When you pick the primary party ballot, nothing changes in your voter status.

  9. Harrumpher says:

    robinite, that was in the WABAC machine, an atavism. You used to have to “declare” in a primary, back when that affiliated you with the party unless you subsequently filled in the card to return to unaffiliated (independent/unenrolled).

    That inspector should have asked you to choose a party for that primary ballot. There’s no more declaring.

    Likewise, some inspectors at my poll were befuddling voters with imprecision. Some would see the U when it was there turn with the voter list book and say, “You are undecided.” Understandably, the voter would not know what that meant. Eventually, they all realized the real term of “unenrolled” came with less baggage.

  10. Uncle says:

    Sounds like some of the poll workers need as much re-education as the voters.

  11. Been There and Done That says:

    Similar experiences here.

    For clarity sake…

    There are preliminary elections (like the September one for Mayor), primary elections (one that narrows people within a political party) and a general election (the final vote after either.)

    Preliminary elections don’t have party affiliations. These are usually municipal elections.

    In the *old days* in a primary election you had to declare a party which in effect would register you with that party. To remain indepndent (aka “unenrolled”) you needed to fill out a card and turn it in upon leaving, or mail it back.

    Under current policy and law, if you are unenrolled (aka independent) you remain so and you don’t have to do anything to retain that status. In a primary you must choose which ballot (essentially choosing a party) but you remain an independent (aka unenrolled) without the need to fill out any forms.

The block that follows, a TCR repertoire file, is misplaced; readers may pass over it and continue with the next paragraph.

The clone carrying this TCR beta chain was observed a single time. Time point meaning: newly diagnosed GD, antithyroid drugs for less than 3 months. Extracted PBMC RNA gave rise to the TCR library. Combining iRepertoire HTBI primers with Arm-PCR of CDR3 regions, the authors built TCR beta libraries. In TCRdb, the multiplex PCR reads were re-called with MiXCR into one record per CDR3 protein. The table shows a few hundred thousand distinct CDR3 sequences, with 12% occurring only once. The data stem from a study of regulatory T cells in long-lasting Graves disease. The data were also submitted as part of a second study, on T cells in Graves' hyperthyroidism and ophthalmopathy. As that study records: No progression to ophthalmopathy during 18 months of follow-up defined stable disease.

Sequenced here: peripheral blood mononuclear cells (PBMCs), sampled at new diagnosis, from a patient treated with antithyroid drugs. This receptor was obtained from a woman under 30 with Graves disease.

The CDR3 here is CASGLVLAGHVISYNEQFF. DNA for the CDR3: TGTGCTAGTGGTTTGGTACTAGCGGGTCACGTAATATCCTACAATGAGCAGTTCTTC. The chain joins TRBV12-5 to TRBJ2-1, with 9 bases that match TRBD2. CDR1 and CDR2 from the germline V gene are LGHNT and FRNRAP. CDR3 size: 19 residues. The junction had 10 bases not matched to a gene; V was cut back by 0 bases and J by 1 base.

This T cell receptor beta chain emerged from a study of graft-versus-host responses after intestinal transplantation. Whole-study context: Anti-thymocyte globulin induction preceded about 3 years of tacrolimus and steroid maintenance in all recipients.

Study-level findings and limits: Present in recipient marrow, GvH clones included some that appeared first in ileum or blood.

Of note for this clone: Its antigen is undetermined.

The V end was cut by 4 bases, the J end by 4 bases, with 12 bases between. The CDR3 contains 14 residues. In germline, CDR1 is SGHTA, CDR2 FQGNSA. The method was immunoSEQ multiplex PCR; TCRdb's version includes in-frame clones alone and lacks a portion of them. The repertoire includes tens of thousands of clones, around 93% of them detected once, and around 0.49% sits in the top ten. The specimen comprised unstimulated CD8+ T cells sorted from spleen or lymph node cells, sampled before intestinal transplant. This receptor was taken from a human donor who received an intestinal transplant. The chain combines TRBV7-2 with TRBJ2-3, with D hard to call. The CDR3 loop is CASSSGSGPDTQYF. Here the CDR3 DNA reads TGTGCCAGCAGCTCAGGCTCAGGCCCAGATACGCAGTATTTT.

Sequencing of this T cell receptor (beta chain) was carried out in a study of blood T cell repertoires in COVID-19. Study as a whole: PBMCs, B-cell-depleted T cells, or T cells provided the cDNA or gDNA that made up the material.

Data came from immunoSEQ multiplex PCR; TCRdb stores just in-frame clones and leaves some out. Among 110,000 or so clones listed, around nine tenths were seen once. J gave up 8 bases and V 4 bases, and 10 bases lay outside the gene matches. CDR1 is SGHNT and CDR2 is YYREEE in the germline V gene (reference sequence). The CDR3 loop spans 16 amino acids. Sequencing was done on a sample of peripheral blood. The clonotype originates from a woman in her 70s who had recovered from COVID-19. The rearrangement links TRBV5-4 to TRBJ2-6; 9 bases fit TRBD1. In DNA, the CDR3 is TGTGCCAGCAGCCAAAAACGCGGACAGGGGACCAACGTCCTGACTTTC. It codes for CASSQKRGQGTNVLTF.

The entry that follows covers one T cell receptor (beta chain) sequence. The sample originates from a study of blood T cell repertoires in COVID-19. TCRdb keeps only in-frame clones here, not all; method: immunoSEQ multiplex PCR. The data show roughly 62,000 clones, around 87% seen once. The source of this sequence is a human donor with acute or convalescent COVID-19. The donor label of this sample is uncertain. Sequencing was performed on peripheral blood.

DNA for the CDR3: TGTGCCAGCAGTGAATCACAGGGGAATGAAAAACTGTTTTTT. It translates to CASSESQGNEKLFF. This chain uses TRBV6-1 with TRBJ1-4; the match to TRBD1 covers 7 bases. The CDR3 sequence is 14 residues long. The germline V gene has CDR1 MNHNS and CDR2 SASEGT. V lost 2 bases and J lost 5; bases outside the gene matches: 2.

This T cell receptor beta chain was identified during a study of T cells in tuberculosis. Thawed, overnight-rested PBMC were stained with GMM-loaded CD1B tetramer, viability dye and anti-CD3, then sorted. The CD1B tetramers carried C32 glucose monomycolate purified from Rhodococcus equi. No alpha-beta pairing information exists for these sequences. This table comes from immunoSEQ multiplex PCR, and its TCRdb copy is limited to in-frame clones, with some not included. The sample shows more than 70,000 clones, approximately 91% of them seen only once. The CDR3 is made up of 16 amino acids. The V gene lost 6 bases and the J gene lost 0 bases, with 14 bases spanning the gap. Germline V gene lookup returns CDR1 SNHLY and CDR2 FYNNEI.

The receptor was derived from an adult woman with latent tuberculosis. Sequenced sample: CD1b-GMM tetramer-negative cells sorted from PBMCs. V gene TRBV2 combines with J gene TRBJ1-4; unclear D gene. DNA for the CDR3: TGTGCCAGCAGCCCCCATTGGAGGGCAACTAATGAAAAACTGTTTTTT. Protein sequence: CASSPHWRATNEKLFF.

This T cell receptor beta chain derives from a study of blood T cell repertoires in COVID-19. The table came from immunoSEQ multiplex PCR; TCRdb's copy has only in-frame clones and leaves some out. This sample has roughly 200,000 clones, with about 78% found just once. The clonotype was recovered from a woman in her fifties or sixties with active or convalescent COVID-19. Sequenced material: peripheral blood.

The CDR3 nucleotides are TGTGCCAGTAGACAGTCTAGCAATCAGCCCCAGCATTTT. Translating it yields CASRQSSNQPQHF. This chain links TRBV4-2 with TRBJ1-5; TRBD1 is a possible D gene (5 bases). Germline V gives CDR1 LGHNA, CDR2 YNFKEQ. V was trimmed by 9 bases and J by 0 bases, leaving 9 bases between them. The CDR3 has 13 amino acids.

As to Uncle’s comments, all poll workers receive a 2 hour training session before they can work at the polls, and then they are only started as an “inspector” and under the tuteledge of the precinct clerk and warden – the people in charge. It is then up to them to assure that the inspectors get it right. Sometimes an inspector may not make the cut and not be invited back. It happens.

    Also, before every election there are training sessions for both new and experienced poll workers. People can attend these sessions for refresher courses. There are numerous sessiosn held at City Hall and around the city.

    Also in all polling places sample ballots are always posted. There are 2 sets – one at “eye level” and one at under 48 inches for people in wheelchairs. You can direct people to the sample ballots to decide who they plan on voting for and then they can request that party’s ballot.

    I had to do that for a few people.

    While there was no Libertarian candidate, there was a ballot for write ins. In a past election that party established a 5% or better showing in an election (I think it was Sec of State) thus assuring that party would be included in primaries from now on.

    At a general election (aka the final election) you can vote for anyone you want of course and there si no need for declaring or choosing a party. You did that in the primary.

    In essence, almost anyone can vote.

    If you show up at a polling place and you are not listed in the directory someone will check your address against a street directory. Occasionally people arrive at a polling location but find they are at the wrong poll. They are sent to the right place from there.